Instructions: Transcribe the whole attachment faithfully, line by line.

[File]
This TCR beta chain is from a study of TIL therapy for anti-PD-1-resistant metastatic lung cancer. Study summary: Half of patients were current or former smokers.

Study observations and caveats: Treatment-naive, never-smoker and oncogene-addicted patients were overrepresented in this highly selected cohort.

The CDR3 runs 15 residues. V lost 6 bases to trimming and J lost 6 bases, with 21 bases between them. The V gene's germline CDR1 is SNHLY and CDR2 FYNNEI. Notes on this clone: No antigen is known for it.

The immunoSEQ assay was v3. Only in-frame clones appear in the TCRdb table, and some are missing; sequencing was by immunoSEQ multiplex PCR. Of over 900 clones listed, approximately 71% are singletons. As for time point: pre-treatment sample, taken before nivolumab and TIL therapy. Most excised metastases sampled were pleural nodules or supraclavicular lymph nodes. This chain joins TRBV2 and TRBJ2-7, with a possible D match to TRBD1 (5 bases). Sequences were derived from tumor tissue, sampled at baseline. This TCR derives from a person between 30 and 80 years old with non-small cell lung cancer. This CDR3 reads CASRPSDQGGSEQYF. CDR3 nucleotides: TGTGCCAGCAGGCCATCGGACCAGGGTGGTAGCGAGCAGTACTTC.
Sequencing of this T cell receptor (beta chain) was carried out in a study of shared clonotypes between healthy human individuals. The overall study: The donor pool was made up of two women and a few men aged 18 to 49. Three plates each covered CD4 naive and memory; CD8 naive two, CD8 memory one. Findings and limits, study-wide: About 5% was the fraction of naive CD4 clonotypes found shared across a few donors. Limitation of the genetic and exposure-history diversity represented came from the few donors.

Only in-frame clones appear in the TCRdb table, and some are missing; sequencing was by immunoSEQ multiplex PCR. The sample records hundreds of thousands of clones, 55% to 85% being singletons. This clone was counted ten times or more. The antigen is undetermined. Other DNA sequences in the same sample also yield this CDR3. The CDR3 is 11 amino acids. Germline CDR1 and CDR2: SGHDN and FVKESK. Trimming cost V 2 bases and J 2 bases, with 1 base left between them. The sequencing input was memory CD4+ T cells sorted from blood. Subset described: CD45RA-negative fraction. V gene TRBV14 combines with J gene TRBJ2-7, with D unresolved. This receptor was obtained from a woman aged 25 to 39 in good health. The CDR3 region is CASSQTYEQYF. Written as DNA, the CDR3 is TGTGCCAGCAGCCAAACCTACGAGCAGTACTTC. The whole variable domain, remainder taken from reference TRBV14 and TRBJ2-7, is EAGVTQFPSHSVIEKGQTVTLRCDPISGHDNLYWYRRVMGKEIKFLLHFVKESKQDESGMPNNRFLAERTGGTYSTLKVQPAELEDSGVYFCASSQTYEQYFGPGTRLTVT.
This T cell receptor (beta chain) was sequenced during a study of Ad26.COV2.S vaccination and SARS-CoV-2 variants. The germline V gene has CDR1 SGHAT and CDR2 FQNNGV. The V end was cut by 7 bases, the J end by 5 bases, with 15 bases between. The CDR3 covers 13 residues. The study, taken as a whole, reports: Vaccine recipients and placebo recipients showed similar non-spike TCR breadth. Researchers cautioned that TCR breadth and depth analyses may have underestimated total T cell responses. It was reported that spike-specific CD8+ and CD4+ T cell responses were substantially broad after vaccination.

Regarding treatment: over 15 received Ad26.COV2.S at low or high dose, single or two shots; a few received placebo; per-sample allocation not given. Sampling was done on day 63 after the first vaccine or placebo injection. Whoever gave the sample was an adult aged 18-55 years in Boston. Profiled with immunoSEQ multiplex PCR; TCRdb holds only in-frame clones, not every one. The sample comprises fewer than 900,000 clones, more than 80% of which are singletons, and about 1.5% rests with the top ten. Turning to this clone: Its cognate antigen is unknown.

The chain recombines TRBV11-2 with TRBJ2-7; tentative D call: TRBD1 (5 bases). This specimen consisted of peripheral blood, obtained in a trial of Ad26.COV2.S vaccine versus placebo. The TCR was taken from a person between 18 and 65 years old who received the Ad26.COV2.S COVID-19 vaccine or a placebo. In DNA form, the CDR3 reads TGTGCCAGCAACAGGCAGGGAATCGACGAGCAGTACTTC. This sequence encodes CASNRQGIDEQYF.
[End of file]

This TCR beta chain is from a study of TIL therapy for anti-PD-1-resistant metastatic lung cancer. Study summary: Half of patients were current or former smokers.

Study observations and caveats: Treatment-naive, never-smoker and oncogene-addicted patients were overrepresented in this highly selected cohort.

The CDR3 runs 15 residues. V lost 6 bases to trimming and J lost 6 bases, with 21 bases between them. The V gene's germline CDR1 is SNHLY and CDR2 FYNNEI. Notes on this clone: No antigen is known for it.

The immunoSEQ assay was v3. Only in-frame clones appear in the TCRdb table, and some are missing; sequencing was by immunoSEQ multiplex PCR. Of over 900 clones listed, approximately 71% are singletons. As for time point: pre-treatment sample, taken before nivolumab and TIL therapy. Most excised metastases sampled were pleural nodules or supraclavicular lymph nodes. This chain joins TRBV2 and TRBJ2-7, with a possible D match to TRBD1 (5 bases). Sequences were derived from tumor tissue, sampled at baseline. This TCR derives from a person between 30 and 80 years old with non-small cell lung cancer. This CDR3 reads CASRPSDQGGSEQYF. CDR3 nucleotides: TGTGCCAGCAGGCCATCGGACCAGGGTGGTAGCGAGCAGTACTTC.
Sequencing of this T cell receptor (beta chain) was carried out in a study of shared clonotypes between healthy human individuals. The overall study: The donor pool was made up of two women and a few men aged 18 to 49. Three plates each covered CD4 naive and memory; CD8 naive two, CD8 memory one. Findings and limits, study-wide: About 5% was the fraction of naive CD4 clonotypes found shared across a few donors. Limitation of the genetic and exposure-history diversity represented came from the few donors.

Only in-frame clones appear in the TCRdb table, and some are missing; sequencing was by immunoSEQ multiplex PCR. The sample records hundreds of thousands of clones, 55% to 85% being singletons. This clone was counted ten times or more. The antigen is undetermined. Other DNA sequences in the same sample also yield this CDR3. The CDR3 is 11 amino acids. Germline CDR1 and CDR2: SGHDN and FVKESK. Trimming cost V 2 bases and J 2 bases, with 1 base left between them. The sequencing input was memory CD4+ T cells sorted from blood. Subset described: CD45RA-negative fraction. V gene TRBV14 combines with J gene TRBJ2-7, with D unresolved. This receptor was obtained from a woman aged 25 to 39 in good health. The CDR3 region is CASSQTYEQYF. Written as DNA, the CDR3 is TGTGCCAGCAGCCAAACCTACGAGCAGTACTTC. The whole variable domain, remainder taken from reference TRBV14 and TRBJ2-7, is EAGVTQFPSHSVIEKGQTVTLRCDPISGHDNLYWYRRVMGKEIKFLLHFVKESKQDESGMPNNRFLAERTGGTYSTLKVQPAELEDSGVYFCASSQTYEQYFGPGTRLTVT.
This T cell receptor (beta chain) was sequenced during a study of Ad26.COV2.S vaccination and SARS-CoV-2 variants. The germline V gene has CDR1 SGHAT and CDR2 FQNNGV. The V end was cut by 7 bases, the J end by 5 bases, with 15 bases between. The CDR3 covers 13 residues. The study, taken as a whole, reports: Vaccine recipients and placebo recipients showed similar non-spike TCR breadth. Researchers cautioned that TCR breadth and depth analyses may have underestimated total T cell responses. It was reported that spike-specific CD8+ and CD4+ T cell responses were substantially broad after vaccination.

Regarding treatment: over 15 received Ad26.COV2.S at low or high dose, single or two shots; a few received placebo; per-sample allocation not given. Sampling was done on day 63 after the first vaccine or placebo injection. Whoever gave the sample was an adult aged 18-55 years in Boston. Profiled with immunoSEQ multiplex PCR; TCRdb holds only in-frame clones, not every one. The sample comprises fewer than 900,000 clones, more than 80% of which are singletons, and about 1.5% rests with the top ten. Turning to this clone: Its cognate antigen is unknown.

The chain recombines TRBV11-2 with TRBJ2-7; tentative D call: TRBD1 (5 bases). This specimen consisted of peripheral blood, obtained in a trial of Ad26.COV2.S vaccine versus placebo. The TCR was taken from a person between 18 and 65 years old who received the Ad26.COV2.S COVID-19 vaccine or a placebo. In DNA form, the CDR3 reads TGTGCCAGCAACAGGCAGGGAATCGACGAGCAGTACTTC. This sequence encodes CASNRQGIDEQYF.